How Many Homeowners Are ‘Living in Poverty?’

Through the magic of equity, homeowners typically have higher net worths and are more financially well-off than renters, but that does not tacitly mean they are automatically wealthy. 

According to a new study from LendingTree, in fact, some homeowners—and renters too—live in poverty, if not abjectly. 

Using data from the latest U.S. Census Bureau American Community Survey data reveals that over three million families who live in single-family owner-occupied homes in the country earn an income below the poverty threshold for their family size. 

This shows that while homeownership can be a pathway to long-term wealth creation, it’s far from the only thing needed to secure a family’s financial security.  

Key findings

  • 7,386,335 families across the nation’s 50 states earn incomes below their poverty threshold. That equates to 8.88% of families living in poverty. 
  • Of the families in poverty, 41.09% live in owner-occupied housing units. Meanwhile, 58.91% live in renter-occupied housing units. 
  • Montana, Vermont and Idaho have the largest share of impoverished families living in owner-occupied homes. On average, 55.46% of families living in poverty in these states reside in homes occupied by their owners. While exceptions exist, impoverished families are more likely to be homeowners in more rural parts of the country. Lower home prices and greater availability of lower-cost housing options, like manufactured homes, likely help fuel this trend. 
  • Impoverished families are more likely to be homeowners in only eight states. Besides the aforementioned Montana, Vermont and Idaho, a majority of families below the poverty level in Arizona, Maine, Wyoming, West Virginia and Michigan live in owner-occupied homes. New Mexico is the only state where the share of impoverished families living in owner-occupied homes is the same as the share of impoverished families living in renter-occupied homes.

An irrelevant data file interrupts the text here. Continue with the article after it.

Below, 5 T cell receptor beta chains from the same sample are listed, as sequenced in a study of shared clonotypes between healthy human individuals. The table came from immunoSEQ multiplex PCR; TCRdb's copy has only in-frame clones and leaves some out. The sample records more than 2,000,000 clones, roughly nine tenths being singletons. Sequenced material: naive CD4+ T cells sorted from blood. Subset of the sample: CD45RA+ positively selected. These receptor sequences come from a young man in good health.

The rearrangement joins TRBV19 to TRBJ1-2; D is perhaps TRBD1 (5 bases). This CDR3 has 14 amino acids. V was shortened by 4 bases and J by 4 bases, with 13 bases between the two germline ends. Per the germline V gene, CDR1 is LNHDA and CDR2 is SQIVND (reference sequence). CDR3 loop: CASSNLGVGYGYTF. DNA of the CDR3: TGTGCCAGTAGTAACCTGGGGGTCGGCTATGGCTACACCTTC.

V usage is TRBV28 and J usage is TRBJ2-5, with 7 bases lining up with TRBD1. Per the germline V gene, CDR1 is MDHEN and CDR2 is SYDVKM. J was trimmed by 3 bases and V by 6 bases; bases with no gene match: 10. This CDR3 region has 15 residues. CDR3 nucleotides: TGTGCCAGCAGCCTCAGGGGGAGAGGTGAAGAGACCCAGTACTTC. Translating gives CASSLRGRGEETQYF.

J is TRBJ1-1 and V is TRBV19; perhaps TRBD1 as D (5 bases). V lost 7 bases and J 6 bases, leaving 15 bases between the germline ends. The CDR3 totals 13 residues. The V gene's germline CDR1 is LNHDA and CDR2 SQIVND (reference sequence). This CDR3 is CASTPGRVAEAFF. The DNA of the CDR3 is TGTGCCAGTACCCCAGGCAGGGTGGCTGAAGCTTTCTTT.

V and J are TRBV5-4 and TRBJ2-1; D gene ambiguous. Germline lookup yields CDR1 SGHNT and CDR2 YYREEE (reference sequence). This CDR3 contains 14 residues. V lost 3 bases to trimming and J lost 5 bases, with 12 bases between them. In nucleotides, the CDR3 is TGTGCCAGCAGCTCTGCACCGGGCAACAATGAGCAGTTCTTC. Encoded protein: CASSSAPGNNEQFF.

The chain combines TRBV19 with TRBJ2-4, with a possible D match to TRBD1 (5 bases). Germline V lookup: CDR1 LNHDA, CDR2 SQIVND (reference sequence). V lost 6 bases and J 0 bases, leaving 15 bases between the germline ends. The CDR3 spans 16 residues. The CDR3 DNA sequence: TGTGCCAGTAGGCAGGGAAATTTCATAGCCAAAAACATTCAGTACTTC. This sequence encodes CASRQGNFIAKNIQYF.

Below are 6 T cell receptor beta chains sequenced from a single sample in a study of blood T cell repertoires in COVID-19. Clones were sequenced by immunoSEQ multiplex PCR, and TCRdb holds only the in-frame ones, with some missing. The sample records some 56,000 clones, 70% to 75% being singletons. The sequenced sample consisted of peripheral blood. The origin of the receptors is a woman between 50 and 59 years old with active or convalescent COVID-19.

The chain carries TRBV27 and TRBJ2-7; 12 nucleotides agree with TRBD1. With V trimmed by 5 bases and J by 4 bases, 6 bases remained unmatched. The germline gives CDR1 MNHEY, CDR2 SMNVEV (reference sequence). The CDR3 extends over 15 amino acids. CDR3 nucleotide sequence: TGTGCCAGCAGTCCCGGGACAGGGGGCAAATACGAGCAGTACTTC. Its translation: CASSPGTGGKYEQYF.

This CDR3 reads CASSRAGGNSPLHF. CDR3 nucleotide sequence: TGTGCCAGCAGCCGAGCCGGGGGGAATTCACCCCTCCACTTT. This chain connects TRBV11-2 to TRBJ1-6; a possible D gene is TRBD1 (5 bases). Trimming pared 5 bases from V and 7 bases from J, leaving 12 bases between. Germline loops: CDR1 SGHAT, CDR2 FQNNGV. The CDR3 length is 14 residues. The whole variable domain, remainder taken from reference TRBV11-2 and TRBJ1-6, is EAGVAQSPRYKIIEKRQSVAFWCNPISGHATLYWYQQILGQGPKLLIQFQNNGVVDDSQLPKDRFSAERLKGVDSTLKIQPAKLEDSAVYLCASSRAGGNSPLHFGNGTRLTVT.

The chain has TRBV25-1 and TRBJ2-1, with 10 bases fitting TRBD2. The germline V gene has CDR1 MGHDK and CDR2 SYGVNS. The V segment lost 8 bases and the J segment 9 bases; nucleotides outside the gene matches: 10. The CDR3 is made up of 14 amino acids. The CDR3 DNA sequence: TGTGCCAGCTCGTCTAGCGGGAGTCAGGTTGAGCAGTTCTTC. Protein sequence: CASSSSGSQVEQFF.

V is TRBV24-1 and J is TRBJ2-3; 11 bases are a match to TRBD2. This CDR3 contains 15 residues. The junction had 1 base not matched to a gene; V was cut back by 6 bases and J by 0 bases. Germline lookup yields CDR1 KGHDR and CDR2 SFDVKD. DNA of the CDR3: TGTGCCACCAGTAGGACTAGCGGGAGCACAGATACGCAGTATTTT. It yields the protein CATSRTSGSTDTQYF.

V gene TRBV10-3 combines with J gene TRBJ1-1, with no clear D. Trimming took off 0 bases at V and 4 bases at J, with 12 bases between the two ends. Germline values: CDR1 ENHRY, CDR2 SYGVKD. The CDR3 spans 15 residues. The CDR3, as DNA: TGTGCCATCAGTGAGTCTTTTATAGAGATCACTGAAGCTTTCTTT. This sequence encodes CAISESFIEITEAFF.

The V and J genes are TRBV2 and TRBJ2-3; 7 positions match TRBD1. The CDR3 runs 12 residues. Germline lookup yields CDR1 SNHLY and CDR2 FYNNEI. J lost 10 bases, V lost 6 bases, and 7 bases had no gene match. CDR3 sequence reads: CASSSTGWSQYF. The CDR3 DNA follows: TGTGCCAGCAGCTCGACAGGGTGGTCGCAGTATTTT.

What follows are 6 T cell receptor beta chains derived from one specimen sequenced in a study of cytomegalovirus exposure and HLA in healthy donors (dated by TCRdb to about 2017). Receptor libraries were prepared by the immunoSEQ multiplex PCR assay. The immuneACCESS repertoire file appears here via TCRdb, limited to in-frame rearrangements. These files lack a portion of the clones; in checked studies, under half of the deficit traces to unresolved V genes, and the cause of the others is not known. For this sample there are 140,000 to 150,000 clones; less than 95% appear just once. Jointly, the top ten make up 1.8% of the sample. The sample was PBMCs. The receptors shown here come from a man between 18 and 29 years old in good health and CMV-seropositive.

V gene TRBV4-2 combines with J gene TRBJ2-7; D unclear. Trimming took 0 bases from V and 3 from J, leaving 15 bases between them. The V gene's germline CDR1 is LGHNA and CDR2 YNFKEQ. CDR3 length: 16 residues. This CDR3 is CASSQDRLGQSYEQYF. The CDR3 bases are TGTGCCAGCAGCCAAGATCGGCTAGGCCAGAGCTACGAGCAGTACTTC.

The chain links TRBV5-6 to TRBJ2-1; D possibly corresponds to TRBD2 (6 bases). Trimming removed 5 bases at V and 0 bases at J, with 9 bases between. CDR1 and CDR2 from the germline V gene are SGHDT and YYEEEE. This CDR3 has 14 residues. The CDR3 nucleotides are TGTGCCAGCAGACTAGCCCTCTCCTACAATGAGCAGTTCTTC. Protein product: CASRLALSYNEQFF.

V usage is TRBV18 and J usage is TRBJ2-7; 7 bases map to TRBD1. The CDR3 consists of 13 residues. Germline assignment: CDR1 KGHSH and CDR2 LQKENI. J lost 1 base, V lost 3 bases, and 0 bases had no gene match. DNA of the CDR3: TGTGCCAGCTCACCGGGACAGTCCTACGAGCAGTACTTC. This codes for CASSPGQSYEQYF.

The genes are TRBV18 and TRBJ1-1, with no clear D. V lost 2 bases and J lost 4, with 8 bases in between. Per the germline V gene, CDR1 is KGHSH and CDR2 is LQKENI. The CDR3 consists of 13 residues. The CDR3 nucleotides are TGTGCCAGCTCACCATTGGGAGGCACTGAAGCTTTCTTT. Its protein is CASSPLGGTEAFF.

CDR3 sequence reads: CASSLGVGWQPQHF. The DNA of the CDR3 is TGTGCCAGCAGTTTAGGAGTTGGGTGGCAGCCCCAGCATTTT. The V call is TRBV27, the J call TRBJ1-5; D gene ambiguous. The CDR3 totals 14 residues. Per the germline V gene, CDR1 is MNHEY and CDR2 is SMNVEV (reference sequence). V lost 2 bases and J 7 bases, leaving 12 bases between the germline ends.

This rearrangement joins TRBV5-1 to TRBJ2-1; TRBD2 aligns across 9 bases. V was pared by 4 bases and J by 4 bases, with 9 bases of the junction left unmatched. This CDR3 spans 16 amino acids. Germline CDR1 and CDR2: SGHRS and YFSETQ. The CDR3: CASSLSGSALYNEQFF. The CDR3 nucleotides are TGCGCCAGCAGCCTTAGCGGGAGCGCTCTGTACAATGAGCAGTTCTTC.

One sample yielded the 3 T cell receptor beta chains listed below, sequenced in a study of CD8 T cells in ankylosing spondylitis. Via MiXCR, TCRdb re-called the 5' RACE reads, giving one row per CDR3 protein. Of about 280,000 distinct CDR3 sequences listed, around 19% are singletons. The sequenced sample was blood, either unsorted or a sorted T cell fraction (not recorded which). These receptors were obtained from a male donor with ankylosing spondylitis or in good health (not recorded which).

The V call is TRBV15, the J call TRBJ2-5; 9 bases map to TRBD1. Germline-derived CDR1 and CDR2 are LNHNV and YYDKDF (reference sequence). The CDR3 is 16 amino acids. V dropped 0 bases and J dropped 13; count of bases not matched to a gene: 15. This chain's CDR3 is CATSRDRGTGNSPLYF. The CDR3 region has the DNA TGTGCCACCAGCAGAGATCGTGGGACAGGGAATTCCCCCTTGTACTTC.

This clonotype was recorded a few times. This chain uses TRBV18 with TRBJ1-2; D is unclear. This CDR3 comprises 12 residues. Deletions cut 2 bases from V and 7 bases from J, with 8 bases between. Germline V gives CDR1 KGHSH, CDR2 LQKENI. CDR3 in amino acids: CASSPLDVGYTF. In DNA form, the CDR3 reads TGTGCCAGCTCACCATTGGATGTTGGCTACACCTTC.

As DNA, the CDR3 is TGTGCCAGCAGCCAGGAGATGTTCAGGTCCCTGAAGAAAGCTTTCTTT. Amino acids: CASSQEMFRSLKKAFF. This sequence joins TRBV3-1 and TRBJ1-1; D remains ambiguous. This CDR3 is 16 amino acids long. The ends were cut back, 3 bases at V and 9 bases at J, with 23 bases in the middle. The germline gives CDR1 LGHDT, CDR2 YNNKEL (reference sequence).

• New York, Connecticut and New Jersey have the smallest share of impoverished families living in owner-occupied homes. Across these states, an average of 29.06% of families who earn incomes below their poverty threshold live in owner-occupied housing units. 

According to LendingTree, owning a home no longer guarantees wealth. As this study shows, plenty of families in the U.S. own their home but live in poverty. 

One reason is that while a home can be treated as an investment, maintaining a property is often expensive. Typical recurring costs like mortgages or utility payments can quickly add up. Further, surprise costs like those associated with emergency repairs can be anything but cheap. 

Though homeowners are typically aware of these expenses before buying a house, it can be difficult for some to realize how much money owning property can require. On top of that, some homeowners, like those who lose their jobs or see their incomes fall, can find themselves quickly overwhelmed by once-manageable housing costs. 

Click here for the full report. 

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Kyle G. Horst

Kyle G. Horst is a reporter for MortgagePoint. A graduate of the University of Texas at Tyler, he has worked for a number of daily, weekly, and monthly publications in South Dakota and Texas. With more than 10 years of experience in community journalism, he has won a number of state, national, and international awards for his writing and photography including best newspaper design by the Associated Press Managing Editors Group and the international iPhone photographer of the year by the iPhone Photography Awards. He most recently worked as editor of Community Impact Newspaper covering a number of Dallas-Ft. Worth communities on a hyperlocal level. Contact Kyle G. at
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